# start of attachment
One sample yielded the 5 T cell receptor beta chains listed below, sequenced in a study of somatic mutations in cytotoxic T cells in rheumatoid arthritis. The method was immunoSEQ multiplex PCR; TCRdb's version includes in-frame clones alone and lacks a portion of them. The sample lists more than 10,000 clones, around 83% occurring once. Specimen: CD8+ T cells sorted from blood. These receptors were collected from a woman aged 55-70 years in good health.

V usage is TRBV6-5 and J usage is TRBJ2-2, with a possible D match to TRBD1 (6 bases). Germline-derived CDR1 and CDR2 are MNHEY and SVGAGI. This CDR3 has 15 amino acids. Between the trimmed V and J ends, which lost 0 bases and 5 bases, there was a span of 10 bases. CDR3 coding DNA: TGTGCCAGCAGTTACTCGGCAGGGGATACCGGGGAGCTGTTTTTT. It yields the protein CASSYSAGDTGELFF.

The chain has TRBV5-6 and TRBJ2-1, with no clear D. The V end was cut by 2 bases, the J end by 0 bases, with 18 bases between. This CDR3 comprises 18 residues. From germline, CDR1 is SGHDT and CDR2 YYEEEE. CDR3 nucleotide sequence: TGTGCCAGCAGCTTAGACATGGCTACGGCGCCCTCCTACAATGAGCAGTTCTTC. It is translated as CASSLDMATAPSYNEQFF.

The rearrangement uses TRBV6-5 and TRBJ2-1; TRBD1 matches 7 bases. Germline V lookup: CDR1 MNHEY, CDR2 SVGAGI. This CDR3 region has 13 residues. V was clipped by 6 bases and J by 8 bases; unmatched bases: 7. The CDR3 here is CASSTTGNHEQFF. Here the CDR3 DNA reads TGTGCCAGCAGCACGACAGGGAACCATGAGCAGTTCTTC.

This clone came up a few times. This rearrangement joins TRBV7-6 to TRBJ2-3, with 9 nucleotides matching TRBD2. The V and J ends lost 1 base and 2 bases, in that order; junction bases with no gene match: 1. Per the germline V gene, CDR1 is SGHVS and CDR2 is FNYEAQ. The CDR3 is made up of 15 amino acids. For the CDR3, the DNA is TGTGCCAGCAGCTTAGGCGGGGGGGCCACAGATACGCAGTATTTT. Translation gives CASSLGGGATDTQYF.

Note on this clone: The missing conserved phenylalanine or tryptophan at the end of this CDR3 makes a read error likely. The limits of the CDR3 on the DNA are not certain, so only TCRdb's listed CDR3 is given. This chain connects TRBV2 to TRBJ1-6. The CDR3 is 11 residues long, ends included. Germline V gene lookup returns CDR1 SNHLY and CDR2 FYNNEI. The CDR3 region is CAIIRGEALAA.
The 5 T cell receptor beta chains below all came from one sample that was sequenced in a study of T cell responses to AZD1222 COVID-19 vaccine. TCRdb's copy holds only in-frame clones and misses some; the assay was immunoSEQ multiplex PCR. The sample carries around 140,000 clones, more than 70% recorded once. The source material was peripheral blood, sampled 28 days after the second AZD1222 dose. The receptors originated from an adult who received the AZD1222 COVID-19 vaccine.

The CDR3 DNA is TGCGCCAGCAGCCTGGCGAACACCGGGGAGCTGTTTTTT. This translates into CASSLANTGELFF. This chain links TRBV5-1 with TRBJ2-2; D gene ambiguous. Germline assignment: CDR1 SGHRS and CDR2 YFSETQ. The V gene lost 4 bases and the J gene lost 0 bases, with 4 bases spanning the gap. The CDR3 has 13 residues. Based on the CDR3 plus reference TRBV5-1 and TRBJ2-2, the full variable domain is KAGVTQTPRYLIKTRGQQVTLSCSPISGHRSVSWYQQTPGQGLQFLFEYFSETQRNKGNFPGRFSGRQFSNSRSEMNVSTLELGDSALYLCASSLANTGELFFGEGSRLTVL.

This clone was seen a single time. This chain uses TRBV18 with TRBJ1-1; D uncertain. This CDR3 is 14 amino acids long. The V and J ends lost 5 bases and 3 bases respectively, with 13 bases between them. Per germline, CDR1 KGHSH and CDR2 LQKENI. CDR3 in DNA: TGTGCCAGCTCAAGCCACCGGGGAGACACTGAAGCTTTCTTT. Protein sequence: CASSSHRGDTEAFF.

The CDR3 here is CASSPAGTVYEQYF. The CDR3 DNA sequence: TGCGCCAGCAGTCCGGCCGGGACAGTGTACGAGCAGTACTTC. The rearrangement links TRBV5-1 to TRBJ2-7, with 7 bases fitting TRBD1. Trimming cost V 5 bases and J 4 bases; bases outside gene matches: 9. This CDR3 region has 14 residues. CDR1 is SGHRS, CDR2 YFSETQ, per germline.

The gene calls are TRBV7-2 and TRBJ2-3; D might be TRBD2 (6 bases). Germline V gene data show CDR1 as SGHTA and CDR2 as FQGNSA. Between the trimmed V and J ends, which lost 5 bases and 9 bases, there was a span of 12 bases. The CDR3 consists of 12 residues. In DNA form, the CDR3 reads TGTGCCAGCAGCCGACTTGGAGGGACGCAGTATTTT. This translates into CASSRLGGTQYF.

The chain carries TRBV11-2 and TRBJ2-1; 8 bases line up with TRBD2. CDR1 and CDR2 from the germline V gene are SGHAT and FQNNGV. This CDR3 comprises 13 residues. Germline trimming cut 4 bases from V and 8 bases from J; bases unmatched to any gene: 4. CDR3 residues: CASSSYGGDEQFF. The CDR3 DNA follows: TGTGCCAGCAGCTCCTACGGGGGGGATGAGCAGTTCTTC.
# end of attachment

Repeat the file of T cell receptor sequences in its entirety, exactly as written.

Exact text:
One sample yielded the 5 T cell receptor beta chains listed below, sequenced in a study of somatic mutations in cytotoxic T cells in rheumatoid arthritis. The method was immunoSEQ multiplex PCR; TCRdb's version includes in-frame clones alone and lacks a portion of them. The sample lists more than 10,000 clones, around 83% occurring once. Specimen: CD8+ T cells sorted from blood. These receptors were collected from a woman aged 55-70 years in good health.

V usage is TRBV6-5 and J usage is TRBJ2-2, with a possible D match to TRBD1 (6 bases). Germline-derived CDR1 and CDR2 are MNHEY and SVGAGI. This CDR3 has 15 amino acids. Between the trimmed V and J ends, which lost 0 bases and 5 bases, there was a span of 10 bases. CDR3 coding DNA: TGTGCCAGCAGTTACTCGGCAGGGGATACCGGGGAGCTGTTTTTT. It yields the protein CASSYSAGDTGELFF.

The chain has TRBV5-6 and TRBJ2-1, with no clear D. The V end was cut by 2 bases, the J end by 0 bases, with 18 bases between. This CDR3 comprises 18 residues. From germline, CDR1 is SGHDT and CDR2 YYEEEE. CDR3 nucleotide sequence: TGTGCCAGCAGCTTAGACATGGCTACGGCGCCCTCCTACAATGAGCAGTTCTTC. It is translated as CASSLDMATAPSYNEQFF.

The rearrangement uses TRBV6-5 and TRBJ2-1; TRBD1 matches 7 bases. Germline V lookup: CDR1 MNHEY, CDR2 SVGAGI. This CDR3 region has 13 residues. V was clipped by 6 bases and J by 8 bases; unmatched bases: 7. The CDR3 here is CASSTTGNHEQFF. Here the CDR3 DNA reads TGTGCCAGCAGCACGACAGGGAACCATGAGCAGTTCTTC.

This clone came up a few times. This rearrangement joins TRBV7-6 to TRBJ2-3, with 9 nucleotides matching TRBD2. The V and J ends lost 1 base and 2 bases, in that order; junction bases with no gene match: 1. Per the germline V gene, CDR1 is SGHVS and CDR2 is FNYEAQ. The CDR3 is made up of 15 amino acids. For the CDR3, the DNA is TGTGCCAGCAGCTTAGGCGGGGGGGCCACAGATACGCAGTATTTT. Translation gives CASSLGGGATDTQYF.

Note on this clone: The missing conserved phenylalanine or tryptophan at the end of this CDR3 makes a read error likely. The limits of the CDR3 on the DNA are not certain, so only TCRdb's listed CDR3 is given. This chain connects TRBV2 to TRBJ1-6. The CDR3 is 11 residues long, ends included. Germline V gene lookup returns CDR1 SNHLY and CDR2 FYNNEI. The CDR3 region is CAIIRGEALAA.
The 5 T cell receptor beta chains below all came from one sample that was sequenced in a study of T cell responses to AZD1222 COVID-19 vaccine. TCRdb's copy holds only in-frame clones and misses some; the assay was immunoSEQ multiplex PCR. The sample carries around 140,000 clones, more than 70% recorded once. The source material was peripheral blood, sampled 28 days after the second AZD1222 dose. The receptors originated from an adult who received the AZD1222 COVID-19 vaccine.

The CDR3 DNA is TGCGCCAGCAGCCTGGCGAACACCGGGGAGCTGTTTTTT. This translates into CASSLANTGELFF. This chain links TRBV5-1 with TRBJ2-2; D gene ambiguous. Germline assignment: CDR1 SGHRS and CDR2 YFSETQ. The V gene lost 4 bases and the J gene lost 0 bases, with 4 bases spanning the gap. The CDR3 has 13 residues. Based on the CDR3 plus reference TRBV5-1 and TRBJ2-2, the full variable domain is KAGVTQTPRYLIKTRGQQVTLSCSPISGHRSVSWYQQTPGQGLQFLFEYFSETQRNKGNFPGRFSGRQFSNSRSEMNVSTLELGDSALYLCASSLANTGELFFGEGSRLTVL.

This clone was seen a single time. This chain uses TRBV18 with TRBJ1-1; D uncertain. This CDR3 is 14 amino acids long. The V and J ends lost 5 bases and 3 bases respectively, with 13 bases between them. Per germline, CDR1 KGHSH and CDR2 LQKENI. CDR3 in DNA: TGTGCCAGCTCAAGCCACCGGGGAGACACTGAAGCTTTCTTT. Protein sequence: CASSSHRGDTEAFF.

The CDR3 here is CASSPAGTVYEQYF. The CDR3 DNA sequence: TGCGCCAGCAGTCCGGCCGGGACAGTGTACGAGCAGTACTTC. The rearrangement links TRBV5-1 to TRBJ2-7, with 7 bases fitting TRBD1. Trimming cost V 5 bases and J 4 bases; bases outside gene matches: 9. This CDR3 region has 14 residues. CDR1 is SGHRS, CDR2 YFSETQ, per germline.

The gene calls are TRBV7-2 and TRBJ2-3; D might be TRBD2 (6 bases). Germline V gene data show CDR1 as SGHTA and CDR2 as FQGNSA. Between the trimmed V and J ends, which lost 5 bases and 9 bases, there was a span of 12 bases. The CDR3 consists of 12 residues. In DNA form, the CDR3 reads TGTGCCAGCAGCCGACTTGGAGGGACGCAGTATTTT. This translates into CASSRLGGTQYF.

The chain carries TRBV11-2 and TRBJ2-1; 8 bases line up with TRBD2. CDR1 and CDR2 from the germline V gene are SGHAT and FQNNGV. This CDR3 comprises 13 residues. Germline trimming cut 4 bases from V and 8 bases from J; bases unmatched to any gene: 4. CDR3 residues: CASSSYGGDEQFF. The CDR3 DNA follows: TGTGCCAGCAGCTCCTACGGGGGGGATGAGCAGTTCTTC.